In work, as in life, we learn from trial and error: I was having Problem A so I implemented Solution A and it didn’t work. Then I tried Solution B and it did! Next time I’ll know to use Solution B first thing. And so it goes, over and over again, throughout your career. Forty years or so go by and, finally, you’ve got it all figured out. You retire with the proverbial gold watch and a head full of valuable knowledge.
Wouldn’t it have been nice to have that information at the beginning of your career instead?
Quint Studer wants to make that wish a reality. In his just-released title, The Great Employee Handbook: Making Work and Life Better, he shares the wisdom he’s learned from working with thousands of employees at every level. His work with CEOs, in particular, made it clear that high-level leaders value certain skills in the people who work for them—and those skills may not be what you’d expect.
“The issues most people struggle with have little to do with our ability to do the work,” notes Studer. “It’s all the things that happen around the work. It’s how good we are at keeping projects moving. It’s whether we make life easier for our coworkers or more difficult. It’s how well we can read and respond to customers’ unspoken needs.”
In The Great Employee Handbook, Studer provides a wealth of how-to advice aimed at helping readers become more productive and successful on the job. He divides the book into three sections aimed at the three “worlds” employees inhabit: the worlds of the boss, coworkers, and customers. When we’re able to master these skills, everything in our life goes more smoothly—not just from 8 to 5 but after hours, too.
“When we’re more effective at work, everything changes,” explains Studer. “Leaders value us and set us up for success. Coworkers like us and want to help us. Customers like us and keep doing business with us. All of these conditions work together to make us happy on the job—and when we’re happy on the job, we’re happy at home.”
He reveals twelve secrets seasoned employees know—secrets that anyone of any experience level can use to their advantage:
• In the boss’s mind, the ball is always in your court. Once the boss gives you an assignment, she may mentally mark it off her to-do list. She may even forget about it. It’s up to you to do what you need to do to move it forward quickly. Never let yourself be the hold-up. Check in with the boss regularly on the project so that she doesn’t have to bring it up. If you hit a roadblock and can’t proceed until you get more information, let her know—just be sure you’re not procrastinating.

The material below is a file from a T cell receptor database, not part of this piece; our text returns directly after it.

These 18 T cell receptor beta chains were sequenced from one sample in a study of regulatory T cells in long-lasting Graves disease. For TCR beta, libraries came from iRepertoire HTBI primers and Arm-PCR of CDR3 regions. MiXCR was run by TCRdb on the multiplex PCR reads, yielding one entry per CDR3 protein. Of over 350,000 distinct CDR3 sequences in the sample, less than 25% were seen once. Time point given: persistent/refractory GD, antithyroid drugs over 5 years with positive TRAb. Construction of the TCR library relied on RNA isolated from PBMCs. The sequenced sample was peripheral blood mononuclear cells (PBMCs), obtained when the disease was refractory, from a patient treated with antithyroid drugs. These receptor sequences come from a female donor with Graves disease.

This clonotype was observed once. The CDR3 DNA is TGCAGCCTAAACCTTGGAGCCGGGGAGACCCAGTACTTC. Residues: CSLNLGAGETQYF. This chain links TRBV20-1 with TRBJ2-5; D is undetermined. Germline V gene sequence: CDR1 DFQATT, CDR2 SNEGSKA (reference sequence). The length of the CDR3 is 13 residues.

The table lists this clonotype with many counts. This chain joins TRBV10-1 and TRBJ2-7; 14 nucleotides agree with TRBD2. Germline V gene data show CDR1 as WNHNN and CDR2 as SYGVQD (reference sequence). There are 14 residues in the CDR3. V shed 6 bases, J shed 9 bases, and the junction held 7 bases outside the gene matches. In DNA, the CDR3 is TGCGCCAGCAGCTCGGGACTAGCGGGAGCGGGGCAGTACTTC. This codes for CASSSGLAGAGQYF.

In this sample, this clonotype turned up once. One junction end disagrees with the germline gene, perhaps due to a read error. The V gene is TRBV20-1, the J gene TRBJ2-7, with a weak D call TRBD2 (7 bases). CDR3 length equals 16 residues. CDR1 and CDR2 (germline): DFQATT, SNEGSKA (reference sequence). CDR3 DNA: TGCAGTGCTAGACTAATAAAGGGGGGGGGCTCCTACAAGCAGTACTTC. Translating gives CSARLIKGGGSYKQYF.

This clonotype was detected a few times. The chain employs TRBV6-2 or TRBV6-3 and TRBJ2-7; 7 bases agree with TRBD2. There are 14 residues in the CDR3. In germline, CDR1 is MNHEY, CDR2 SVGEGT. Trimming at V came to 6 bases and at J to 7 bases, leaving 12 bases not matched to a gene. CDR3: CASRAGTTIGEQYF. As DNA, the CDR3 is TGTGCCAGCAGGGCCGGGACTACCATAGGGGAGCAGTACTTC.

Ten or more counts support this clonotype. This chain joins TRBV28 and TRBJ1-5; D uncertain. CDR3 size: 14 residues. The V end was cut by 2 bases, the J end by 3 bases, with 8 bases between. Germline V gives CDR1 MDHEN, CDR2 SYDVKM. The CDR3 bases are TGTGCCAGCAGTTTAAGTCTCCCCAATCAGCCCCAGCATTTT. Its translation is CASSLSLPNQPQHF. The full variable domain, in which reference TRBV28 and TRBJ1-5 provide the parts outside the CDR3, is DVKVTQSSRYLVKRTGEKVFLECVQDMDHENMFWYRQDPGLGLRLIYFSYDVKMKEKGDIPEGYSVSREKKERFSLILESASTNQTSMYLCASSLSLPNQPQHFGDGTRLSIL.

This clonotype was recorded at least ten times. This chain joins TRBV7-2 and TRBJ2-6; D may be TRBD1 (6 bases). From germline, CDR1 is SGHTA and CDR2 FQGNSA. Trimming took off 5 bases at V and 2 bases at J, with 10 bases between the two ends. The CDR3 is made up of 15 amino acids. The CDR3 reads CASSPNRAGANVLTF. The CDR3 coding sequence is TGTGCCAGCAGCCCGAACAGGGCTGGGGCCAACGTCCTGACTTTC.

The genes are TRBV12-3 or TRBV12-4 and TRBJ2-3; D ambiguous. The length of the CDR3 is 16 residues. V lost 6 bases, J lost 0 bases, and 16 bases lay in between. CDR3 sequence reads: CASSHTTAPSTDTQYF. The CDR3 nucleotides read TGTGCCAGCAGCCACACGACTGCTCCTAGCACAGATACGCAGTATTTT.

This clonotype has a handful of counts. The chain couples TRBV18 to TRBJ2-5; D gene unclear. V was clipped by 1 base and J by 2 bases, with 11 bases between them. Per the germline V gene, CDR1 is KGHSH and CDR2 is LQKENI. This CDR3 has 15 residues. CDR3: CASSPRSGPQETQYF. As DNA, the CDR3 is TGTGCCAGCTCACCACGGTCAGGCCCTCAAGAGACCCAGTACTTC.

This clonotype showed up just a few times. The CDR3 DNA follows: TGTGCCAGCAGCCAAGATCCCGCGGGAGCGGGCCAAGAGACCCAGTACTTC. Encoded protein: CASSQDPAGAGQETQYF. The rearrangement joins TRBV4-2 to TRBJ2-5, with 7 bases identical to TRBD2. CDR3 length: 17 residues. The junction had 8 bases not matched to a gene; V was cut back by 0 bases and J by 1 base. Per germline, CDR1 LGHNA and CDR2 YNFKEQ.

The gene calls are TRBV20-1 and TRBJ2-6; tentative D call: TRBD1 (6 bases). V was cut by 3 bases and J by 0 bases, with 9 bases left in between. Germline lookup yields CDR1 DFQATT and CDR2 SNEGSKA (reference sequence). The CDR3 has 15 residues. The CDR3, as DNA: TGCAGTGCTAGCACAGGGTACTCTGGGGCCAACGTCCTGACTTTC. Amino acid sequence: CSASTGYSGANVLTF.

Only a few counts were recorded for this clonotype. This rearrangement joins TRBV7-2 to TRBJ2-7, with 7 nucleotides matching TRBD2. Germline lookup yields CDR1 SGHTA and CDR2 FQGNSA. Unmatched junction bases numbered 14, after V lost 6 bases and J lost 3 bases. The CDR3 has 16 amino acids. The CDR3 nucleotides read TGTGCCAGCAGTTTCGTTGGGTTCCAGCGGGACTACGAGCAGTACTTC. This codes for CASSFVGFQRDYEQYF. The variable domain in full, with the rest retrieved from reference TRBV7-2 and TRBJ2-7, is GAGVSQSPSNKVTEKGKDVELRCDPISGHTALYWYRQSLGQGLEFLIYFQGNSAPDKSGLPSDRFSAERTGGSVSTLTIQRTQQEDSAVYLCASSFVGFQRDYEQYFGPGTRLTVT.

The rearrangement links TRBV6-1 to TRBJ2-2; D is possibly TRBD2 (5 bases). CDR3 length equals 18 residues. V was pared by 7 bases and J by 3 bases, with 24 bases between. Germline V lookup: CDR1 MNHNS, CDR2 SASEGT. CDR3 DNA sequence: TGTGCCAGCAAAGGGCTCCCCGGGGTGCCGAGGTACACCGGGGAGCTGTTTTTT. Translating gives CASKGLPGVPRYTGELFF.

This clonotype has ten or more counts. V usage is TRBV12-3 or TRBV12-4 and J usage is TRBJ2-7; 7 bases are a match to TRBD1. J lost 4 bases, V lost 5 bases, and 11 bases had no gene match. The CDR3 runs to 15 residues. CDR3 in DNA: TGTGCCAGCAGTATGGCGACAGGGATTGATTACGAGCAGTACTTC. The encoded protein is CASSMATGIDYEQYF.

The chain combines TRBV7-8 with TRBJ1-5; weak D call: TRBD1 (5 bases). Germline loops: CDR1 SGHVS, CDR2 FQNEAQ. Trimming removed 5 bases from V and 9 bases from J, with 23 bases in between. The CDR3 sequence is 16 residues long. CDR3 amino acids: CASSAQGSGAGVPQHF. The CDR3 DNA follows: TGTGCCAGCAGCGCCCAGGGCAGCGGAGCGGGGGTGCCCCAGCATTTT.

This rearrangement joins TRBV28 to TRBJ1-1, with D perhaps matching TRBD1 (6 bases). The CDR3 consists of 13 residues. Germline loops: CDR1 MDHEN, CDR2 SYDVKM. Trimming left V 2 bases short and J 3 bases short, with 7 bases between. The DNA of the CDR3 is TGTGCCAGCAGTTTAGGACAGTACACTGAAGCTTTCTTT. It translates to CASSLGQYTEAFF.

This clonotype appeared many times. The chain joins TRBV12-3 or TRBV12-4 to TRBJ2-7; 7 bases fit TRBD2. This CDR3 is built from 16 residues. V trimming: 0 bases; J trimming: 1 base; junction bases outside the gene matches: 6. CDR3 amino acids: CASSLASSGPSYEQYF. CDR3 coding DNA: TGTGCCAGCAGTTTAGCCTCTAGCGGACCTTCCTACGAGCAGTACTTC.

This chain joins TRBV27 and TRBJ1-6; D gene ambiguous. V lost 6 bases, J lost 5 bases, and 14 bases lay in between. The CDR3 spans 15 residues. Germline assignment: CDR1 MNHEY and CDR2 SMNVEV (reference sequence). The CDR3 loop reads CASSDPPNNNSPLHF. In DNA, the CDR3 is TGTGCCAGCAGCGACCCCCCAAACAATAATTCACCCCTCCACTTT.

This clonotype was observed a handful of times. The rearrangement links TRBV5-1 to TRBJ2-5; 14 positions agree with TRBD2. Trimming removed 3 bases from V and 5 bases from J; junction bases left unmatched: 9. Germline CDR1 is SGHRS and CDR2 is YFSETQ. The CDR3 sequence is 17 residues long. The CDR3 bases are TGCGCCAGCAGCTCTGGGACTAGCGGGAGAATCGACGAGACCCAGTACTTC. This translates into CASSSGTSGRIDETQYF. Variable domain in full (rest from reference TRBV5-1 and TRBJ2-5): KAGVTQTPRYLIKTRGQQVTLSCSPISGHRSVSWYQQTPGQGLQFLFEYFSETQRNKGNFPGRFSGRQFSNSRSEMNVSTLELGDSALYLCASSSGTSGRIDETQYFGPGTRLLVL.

“Sometimes people let a few missing details hold an entire project hostage,” notes Studer. “I find it’s always better to complete chunks of work and fill in the missing details later. This is good for your workflow but it also reassures the boss that you’re doing the best you can to keep the project moving. It relieves a lot of anxiety for her.”
• Park Ranger Leadership is exhausting and ineffective. When you bring the boss a problem, always bring a solution. Leaders are like the rest of us: overloaded and overwhelmed. Yet, despite the boss’s already massive to-do list, employees habitually add their problems to his pile. Studer calls this the-boss-will-figure-it-all-out mentality Park Ranger Leadership—and he insists it’s the least effective way to get things done.
“Think about it this way: If every time you got lost in the woods, a park ranger showed up to lead you out, you’d never learn to find the way out yourself,” he explains. “That’s what many leaders do, and it creates a situation where employees stop trying to solve problems. They think: Someone up there has always figured it out before, so they will this time, too. But that’s hard on the leaders and it’s limiting for the company.
“When you bring a problem to the boss, also bring a solution,” Studer adds. “The boss will appreciate your initiative and creativity. Also, you’re closer to the problem than he is so you can probably come up with a better solution. If all employees did this, the whole company would be stronger, more innovative, and more resilient.”
• There is one thing the boss cares about more than anything else. Figure it out and act on it. When you know what matters most to the boss—what her what is, as Studer expresses it—then you can laser-focus on meeting her needs in this area. Let’s say you’ve noticed negativity drives her crazy. She just can’t stand griping and complaining. It puts her in a bad mood and makes her want to hide out in her office. Once you realize this, you can make an effort to frame your communications with her in a positive way.